The Dicken’s story A Christmas Carol has been a long time holiday tradition in Princeton. Since 1980, it has brought Christmas cheer to audiences who return annually to watch the heartwarming story at McCarter Theatre Center. It features a protagonist who is a villain, ghosts, lost love, greed, time travel, and redemption in the backdrop of the Industrial Revolution in London. The child labor played a major role during this time. The gloominess is livened by the colorful and joyful Fezziwig party, and topped with a happy ending. What enhances the production directed by Michael Unger, is the inclusion of local children.
This year is more special, since it will be the last year to see the current adaptation. Starting with the 2016 season, this holiday classic will be refreshed, sharing a new perspective. Over the decades, since the original book was written, there have been different versions of this Yuletide tale, including a retelling of biblical Christmas, a children’s story, and one of social classes. David Thompson’s adaptation remains faithful to Dickens’s story, and in McCarter’s current production, they highlight the struggles during Victorian times, and the redemption of Christmas. The reimagined adaptation is sure to be great, but the bar has been set extremely high by Unger. I urge you to see this final production, because it’s a well-oiled machine that continues to fascinate one and all.
A Christmas Carol begins with Ebenezer Scrooge as a strict, frugal, and uncaring man who doesn’t celebrate Christmas, and frowns upon others who do because they taking the day off; therefore, stealing money from their employers. Seven years after the death of his former business partner, Jacob Marley, Scrooge is visited by his ghost. Marley is condemned to walk the earth for eternity never to find rest or peace, and wants redeem himself of his past greed and cruel nature. The younger Marley and Scrooge, unbeknownst to Fezziwig, took over their boss’ counting house, finding him too incompetent to run the business. The two became cold-hearted bankers, not caring one bit about the plight of those less fortunate.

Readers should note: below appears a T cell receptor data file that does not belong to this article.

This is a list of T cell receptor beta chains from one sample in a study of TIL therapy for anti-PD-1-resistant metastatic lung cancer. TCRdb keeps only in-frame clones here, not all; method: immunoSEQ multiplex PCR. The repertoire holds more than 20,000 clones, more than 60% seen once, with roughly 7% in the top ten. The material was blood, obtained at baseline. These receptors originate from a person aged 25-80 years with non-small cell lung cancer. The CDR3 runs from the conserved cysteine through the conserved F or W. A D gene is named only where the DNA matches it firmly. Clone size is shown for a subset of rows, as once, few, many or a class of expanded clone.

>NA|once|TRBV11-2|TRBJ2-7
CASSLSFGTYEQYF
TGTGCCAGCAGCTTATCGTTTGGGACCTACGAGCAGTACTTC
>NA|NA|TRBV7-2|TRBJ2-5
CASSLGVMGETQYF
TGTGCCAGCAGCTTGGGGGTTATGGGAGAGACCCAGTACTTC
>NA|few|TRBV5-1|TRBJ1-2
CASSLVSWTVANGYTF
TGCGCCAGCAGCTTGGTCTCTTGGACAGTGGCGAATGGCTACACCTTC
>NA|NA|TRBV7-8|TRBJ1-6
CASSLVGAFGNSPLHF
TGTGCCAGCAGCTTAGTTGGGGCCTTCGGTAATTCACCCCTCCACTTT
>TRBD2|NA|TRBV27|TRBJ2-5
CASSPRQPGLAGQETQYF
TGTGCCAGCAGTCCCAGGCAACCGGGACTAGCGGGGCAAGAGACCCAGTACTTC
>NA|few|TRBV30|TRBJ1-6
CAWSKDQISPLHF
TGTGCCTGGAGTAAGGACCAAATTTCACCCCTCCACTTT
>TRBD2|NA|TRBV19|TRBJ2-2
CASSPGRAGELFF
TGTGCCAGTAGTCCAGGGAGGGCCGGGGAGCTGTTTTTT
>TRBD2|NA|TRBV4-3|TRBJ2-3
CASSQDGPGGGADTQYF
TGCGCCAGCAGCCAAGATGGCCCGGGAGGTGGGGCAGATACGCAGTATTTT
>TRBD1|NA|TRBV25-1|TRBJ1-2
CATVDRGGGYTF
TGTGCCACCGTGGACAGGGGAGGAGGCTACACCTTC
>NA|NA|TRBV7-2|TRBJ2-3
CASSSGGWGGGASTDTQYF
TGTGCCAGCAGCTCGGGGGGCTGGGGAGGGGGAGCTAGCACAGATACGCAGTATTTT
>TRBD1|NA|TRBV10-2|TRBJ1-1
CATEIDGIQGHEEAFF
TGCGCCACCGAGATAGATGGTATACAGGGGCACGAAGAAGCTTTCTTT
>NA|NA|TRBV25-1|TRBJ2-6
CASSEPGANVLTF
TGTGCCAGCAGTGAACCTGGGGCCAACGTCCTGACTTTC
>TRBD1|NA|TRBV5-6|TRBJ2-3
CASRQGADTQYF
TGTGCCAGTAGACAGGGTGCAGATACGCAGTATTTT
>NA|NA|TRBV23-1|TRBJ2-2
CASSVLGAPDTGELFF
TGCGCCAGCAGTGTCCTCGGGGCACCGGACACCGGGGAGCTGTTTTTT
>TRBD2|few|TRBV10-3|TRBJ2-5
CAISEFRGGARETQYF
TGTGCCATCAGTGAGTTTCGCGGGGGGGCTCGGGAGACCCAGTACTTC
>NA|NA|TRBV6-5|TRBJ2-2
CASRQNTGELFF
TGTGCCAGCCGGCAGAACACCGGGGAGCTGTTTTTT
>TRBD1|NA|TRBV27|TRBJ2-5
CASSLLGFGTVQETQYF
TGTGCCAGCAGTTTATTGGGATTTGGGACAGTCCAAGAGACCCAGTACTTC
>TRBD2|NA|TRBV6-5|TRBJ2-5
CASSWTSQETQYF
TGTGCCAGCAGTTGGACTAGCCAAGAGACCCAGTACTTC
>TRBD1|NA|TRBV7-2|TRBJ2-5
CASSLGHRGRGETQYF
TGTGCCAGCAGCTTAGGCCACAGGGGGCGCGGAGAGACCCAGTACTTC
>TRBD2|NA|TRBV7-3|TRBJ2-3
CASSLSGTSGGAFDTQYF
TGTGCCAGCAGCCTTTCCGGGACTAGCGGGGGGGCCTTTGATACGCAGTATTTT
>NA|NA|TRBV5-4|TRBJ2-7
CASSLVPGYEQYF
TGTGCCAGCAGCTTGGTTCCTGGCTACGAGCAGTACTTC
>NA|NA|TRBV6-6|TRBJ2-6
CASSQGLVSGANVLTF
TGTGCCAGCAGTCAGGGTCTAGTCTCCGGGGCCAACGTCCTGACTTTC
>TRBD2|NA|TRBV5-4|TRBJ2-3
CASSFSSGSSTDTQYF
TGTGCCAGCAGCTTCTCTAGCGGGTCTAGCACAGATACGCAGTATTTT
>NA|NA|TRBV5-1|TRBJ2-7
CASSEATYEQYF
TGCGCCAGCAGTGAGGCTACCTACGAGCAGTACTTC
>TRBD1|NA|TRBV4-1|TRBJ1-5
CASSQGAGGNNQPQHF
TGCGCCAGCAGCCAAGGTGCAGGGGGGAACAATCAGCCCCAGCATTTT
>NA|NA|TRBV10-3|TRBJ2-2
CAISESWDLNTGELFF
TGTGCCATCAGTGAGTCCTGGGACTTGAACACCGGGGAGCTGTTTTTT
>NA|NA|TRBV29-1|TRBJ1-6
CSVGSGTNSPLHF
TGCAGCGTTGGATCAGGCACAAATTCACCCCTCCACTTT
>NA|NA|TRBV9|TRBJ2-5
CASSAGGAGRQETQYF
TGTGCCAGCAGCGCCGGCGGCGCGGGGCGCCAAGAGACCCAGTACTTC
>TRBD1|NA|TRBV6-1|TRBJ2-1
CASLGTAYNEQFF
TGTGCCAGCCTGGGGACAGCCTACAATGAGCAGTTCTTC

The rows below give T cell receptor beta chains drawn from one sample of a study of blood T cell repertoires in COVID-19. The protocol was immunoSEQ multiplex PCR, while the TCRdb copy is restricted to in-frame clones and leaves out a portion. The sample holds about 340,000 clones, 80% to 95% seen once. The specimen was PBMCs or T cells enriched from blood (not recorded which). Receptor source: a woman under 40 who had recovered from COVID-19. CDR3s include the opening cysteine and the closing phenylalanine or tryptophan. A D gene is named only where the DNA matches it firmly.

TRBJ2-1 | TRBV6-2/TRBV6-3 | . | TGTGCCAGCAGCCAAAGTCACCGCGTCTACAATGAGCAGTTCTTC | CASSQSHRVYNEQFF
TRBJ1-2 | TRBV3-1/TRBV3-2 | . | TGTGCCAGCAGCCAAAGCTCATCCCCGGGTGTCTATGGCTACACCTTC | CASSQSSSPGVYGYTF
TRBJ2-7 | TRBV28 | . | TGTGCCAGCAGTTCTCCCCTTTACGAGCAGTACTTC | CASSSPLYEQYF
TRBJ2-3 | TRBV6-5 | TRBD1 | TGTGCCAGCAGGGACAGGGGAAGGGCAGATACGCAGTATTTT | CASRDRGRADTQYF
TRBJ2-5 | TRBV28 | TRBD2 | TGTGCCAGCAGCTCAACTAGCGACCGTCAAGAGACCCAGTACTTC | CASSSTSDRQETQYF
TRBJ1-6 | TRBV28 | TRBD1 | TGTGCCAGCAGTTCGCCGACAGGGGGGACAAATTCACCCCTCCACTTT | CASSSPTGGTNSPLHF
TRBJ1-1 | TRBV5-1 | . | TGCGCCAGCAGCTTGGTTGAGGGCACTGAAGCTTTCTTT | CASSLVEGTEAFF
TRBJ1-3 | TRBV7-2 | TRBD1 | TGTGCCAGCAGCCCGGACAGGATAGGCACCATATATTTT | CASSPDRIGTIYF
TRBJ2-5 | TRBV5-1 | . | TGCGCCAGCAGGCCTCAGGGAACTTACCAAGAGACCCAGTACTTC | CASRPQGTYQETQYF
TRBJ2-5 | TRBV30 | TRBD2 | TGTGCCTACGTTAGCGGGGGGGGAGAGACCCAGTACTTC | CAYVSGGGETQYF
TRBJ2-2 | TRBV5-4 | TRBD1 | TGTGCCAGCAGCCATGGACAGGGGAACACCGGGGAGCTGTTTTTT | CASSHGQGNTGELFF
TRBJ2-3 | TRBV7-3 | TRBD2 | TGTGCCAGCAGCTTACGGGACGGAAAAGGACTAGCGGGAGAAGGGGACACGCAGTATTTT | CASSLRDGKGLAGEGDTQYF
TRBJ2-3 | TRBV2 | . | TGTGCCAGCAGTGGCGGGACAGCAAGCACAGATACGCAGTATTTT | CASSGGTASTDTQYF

Jacob Marley’s ghost attempts to show Scrooge the error of his ways by sending the ghosts of Christmas Past, Christmas Present, and Christmas Yet to Come to make him realize that he has strayed far from his youthful idealism. The ghosts remind Scrooge of how kind he used to be as a boy and young apprentice, show Scrooge the current lives of those around him, and how he affected people’s lives in the future. It was only then that Ebenezer Scrooge changed his mentality, and decided to become a better person.
It’s hard to imagine anyone else portraying Scrooge besides Graeme Malcolm. He has perfected the very essence of Ebenezer Scrooge, and your ticket price will be worth it just to watch him perform. The good thing is, the supporting roles of the remainder of the cast are filled by equally talented actors. This ensemble, including local kids, is incredible. The cast is also wonderfully diverse.
The creative team is incredible. They executed everything with precision, which is why their work doesn’t always draw attention. Michael Unger’s direction of this production has been fine tuned down to the details. He has made A Christmas Carol at McCarter magical from implementing a talking door knocker and Jacob Marley disappearing into a wall to flying ghosts and Scrooge falling through the floor. Children and adults will be amazed.
There was such care taken in set design. The counting houses, Fezziwg’s party, young Ebenezer’s school, Scrooge’s home, and the Kratchit’s home, were all created with great detail thanks to Ming Cho Lee. Brian Ronan truly understands the acoustics of the theatre. There was just the right amount of ambient noise combined with background sounds to create a realistic field. It was also the ultimate in surround sound with voices and sounds coming from speakers on the left or right side of the theater in addition to coming from the stage. Costume design by Joss Goldstein and the British accents with the help of dialect coach Gillian Lane-Plescia really pulled everything together.
There’s still time to catch this beloved adaptation before the reimagined version graces the stage next year. A Christmas Carol has a run time of 2 hours, and will be running on the Matthews stage at McCarter Theatre Center, 91 University Place, Princeton until Sunday, December 27. Tickets can be purchased online or by calling 609-258-2787.